Grass Roots Nutrition: Carrots

Grass Roots Nutrition: Carrots

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Dear Holly: Do carrots really help you to see at night? -Night Goggles


Dear Night Goggles:


No. But I won’t tell the kids if you don’t want me to. Carrots have Vitamin A and adequate Vitamin A, or beta-carotene, allows you to see within your genetic potential. Extra is not better, unless you’re preparing for an orange-toned halloween costume.


Deficiency of Vitamin A is the leading cause of of blindness in the developing world. Before total blindness occurs from Vitamin A deficiency, night vision is lost. This condition is called xerophthalmia and is rare in the US.


So how does Vitamin A work and how do carrots get involved?


Vitamin A has many jobs in our body, including vision, but also contributes to normal growth and development, reproduction and maintaining our immune system.


Carrots contain beta-carotene, a precursor or “provitamin” to Vitamin A. Your body is able to cleave beta-carotene to create two Vitamin A molecules.


Vitamin A is a fat soluble vitamin found in animal foods such as milk and eggs, and in high concentrations in cod liver oil.


As a fat soluble vitamin, it is possible to overdose if you consume too much. Toxic levels are unlikely to occur from eating whole foods, but possible from high doses of the cod liver oil or supplements.


Beta-carotene is the orange compound found in plant foods, including carrots, pumpkin, sweet potato. It’s also in green leafy veggies. Your body only converts beta carotene to Vitamin A if there is need. Like Vitamin A, carotenoids are fat soluble.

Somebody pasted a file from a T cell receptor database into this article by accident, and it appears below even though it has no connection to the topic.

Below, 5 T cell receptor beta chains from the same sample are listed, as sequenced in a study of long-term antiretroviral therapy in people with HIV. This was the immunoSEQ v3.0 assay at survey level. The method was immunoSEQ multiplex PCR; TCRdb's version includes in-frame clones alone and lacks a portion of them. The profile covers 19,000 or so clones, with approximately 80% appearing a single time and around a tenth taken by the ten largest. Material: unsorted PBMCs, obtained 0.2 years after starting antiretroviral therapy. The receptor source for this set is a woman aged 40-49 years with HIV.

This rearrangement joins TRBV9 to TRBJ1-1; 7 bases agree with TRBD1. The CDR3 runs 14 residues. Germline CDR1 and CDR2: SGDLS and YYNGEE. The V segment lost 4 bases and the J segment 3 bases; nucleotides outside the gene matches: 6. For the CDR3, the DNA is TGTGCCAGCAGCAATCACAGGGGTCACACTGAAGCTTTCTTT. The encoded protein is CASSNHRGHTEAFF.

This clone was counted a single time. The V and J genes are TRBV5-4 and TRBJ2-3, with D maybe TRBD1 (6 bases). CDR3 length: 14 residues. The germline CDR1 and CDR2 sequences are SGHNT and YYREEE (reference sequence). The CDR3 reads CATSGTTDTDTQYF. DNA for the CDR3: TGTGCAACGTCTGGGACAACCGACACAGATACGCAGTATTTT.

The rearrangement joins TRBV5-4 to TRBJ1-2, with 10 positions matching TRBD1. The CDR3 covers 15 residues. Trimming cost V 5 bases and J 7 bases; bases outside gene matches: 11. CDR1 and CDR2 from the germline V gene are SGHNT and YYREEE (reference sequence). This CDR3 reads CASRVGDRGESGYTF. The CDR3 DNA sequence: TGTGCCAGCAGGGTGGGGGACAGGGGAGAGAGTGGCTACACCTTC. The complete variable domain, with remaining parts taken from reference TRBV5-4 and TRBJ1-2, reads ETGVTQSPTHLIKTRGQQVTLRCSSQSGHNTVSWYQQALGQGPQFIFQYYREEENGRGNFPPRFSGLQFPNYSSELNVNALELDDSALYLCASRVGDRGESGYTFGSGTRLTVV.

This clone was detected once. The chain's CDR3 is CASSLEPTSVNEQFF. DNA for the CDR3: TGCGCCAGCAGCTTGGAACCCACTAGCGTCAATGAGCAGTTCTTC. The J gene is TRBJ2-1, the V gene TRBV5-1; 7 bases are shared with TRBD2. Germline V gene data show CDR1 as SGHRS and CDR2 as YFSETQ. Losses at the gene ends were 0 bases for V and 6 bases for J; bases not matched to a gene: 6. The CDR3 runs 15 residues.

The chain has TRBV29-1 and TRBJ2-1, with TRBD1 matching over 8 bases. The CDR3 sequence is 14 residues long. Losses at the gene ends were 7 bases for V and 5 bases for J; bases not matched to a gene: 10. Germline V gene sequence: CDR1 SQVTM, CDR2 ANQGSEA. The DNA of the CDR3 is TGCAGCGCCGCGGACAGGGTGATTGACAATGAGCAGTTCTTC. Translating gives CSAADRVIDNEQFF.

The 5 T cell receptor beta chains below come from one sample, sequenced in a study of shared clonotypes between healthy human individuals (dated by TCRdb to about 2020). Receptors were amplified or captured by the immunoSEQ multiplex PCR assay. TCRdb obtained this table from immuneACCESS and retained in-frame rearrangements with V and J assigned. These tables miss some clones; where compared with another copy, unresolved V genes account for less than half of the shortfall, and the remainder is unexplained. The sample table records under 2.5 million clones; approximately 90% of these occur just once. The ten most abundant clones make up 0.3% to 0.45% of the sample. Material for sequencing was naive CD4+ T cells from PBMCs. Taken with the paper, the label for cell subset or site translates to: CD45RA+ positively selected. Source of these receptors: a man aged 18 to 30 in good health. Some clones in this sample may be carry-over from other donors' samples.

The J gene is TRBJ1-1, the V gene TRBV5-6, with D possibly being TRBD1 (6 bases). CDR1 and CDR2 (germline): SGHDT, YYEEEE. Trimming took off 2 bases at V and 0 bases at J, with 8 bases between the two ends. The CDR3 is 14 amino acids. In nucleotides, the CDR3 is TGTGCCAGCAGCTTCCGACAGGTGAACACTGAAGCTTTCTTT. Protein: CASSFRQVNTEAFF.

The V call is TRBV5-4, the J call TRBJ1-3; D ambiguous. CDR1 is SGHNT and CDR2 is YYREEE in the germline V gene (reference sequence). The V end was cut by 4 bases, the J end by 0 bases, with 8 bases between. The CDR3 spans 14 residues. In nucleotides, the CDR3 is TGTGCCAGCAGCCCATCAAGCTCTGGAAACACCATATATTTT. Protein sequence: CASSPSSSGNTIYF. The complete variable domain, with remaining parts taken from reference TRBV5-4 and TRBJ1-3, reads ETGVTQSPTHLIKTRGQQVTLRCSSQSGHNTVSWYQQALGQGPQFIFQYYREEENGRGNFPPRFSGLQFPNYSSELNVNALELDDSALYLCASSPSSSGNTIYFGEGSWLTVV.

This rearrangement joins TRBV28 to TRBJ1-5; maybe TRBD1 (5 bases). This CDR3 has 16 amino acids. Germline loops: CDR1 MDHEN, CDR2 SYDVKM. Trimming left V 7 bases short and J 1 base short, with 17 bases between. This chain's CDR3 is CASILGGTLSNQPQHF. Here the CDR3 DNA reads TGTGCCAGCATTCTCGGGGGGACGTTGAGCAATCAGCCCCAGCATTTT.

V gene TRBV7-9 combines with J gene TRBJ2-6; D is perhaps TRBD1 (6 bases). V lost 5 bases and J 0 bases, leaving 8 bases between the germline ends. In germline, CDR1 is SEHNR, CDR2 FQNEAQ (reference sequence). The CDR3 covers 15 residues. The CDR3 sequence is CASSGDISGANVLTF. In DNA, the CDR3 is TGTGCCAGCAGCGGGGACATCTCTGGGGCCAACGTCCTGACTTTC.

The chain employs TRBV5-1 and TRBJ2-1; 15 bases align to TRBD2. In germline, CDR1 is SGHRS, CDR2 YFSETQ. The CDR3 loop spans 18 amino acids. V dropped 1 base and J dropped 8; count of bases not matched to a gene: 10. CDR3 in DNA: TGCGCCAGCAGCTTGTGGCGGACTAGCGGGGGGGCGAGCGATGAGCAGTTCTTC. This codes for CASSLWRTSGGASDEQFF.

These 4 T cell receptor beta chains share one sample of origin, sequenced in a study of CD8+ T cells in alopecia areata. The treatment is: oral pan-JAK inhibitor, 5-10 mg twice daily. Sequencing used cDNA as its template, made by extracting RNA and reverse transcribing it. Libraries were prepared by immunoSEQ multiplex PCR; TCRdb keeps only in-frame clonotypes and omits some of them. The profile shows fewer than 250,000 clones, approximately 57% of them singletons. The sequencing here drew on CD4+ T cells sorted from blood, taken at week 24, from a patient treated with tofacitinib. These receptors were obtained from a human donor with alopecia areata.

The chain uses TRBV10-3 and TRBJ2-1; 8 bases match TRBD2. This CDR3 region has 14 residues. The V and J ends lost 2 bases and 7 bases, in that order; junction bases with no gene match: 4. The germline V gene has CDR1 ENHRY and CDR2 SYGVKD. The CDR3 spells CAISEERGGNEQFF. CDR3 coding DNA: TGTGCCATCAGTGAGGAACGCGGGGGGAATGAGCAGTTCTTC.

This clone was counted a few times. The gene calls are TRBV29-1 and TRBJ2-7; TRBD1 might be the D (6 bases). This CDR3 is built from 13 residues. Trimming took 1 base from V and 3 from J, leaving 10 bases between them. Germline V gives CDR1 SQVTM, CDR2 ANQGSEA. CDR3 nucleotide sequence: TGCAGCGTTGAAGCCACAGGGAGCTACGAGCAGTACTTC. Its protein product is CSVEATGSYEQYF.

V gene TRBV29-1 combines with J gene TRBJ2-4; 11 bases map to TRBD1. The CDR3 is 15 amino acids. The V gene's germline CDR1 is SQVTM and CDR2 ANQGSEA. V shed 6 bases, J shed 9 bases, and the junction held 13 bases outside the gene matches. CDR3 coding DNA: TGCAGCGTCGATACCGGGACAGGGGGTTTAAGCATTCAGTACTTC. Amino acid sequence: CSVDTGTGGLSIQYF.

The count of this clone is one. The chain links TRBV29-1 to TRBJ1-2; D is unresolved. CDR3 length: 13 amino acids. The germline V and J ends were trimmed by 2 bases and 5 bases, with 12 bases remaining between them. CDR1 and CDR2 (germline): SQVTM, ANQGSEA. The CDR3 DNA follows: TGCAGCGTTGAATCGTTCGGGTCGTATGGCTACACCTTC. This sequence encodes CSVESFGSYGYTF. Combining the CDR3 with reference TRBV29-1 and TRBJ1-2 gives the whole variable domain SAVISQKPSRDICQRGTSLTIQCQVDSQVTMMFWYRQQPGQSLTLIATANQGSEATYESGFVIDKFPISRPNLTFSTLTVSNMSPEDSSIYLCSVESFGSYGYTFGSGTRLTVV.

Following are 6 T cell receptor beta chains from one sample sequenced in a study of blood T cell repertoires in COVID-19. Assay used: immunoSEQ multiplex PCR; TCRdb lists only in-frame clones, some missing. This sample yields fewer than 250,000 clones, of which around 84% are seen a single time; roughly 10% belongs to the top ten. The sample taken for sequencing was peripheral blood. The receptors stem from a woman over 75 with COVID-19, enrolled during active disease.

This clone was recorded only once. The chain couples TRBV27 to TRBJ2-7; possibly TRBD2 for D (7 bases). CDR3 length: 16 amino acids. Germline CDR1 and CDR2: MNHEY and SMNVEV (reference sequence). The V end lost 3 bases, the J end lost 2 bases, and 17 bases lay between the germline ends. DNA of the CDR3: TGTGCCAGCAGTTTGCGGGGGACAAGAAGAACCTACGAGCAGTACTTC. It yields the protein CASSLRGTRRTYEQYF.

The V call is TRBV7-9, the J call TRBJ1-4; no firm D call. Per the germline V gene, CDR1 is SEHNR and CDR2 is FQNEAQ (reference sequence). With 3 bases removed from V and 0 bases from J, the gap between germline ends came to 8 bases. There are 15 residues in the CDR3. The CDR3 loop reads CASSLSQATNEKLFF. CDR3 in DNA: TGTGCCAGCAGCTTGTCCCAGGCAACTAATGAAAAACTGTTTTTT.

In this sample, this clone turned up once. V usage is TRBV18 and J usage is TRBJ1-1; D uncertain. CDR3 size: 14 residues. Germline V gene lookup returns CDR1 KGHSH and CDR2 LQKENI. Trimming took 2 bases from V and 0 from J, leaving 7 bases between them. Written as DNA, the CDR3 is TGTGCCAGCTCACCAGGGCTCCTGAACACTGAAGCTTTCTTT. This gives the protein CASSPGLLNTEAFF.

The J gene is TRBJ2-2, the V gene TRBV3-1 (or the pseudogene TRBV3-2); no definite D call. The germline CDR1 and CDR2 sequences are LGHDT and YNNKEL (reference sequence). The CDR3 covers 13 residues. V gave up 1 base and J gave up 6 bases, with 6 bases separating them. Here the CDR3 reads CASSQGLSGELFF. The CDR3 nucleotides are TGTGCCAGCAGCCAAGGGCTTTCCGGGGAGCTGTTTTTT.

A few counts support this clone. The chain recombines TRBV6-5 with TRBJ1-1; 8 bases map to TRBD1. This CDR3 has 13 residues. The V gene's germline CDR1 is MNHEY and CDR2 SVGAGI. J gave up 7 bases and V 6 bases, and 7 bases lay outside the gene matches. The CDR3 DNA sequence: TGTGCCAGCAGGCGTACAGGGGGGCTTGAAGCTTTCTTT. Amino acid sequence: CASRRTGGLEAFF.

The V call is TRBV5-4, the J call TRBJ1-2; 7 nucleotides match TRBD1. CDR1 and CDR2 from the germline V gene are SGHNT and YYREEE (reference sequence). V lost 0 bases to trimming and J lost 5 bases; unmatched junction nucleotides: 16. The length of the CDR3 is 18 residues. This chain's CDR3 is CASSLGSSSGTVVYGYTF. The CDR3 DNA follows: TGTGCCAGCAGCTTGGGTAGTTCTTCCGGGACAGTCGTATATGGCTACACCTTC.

Cooking makes carotenoids more available for absorption, so you’ll absorb more from cooked carrots than raw. You are not going to risk overdose of Vitamin A from too many carrots because your body will not convert extra beta-carotene to Vitamin A.


However, if you go on a juice kick and consume many carrots, you skin may turn orange like a bad spray tan worthy of an oompa loompa. How to tell if your orange pallor is carrots or liver disease? Check your eyes – with jaundice, your eyes are also yellow. With beta-carotene colored skin, your eyes remain white.


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What’s your question for Holly? Send them to For more information and to make an appointment to work on your goals, visit Grass Roots Nutrition, LLC and BrideBod, owned by me, Holly Larson, a Registered Dietitian. Visit me online at and follow us on Facebook. Have a delicious, healthy day!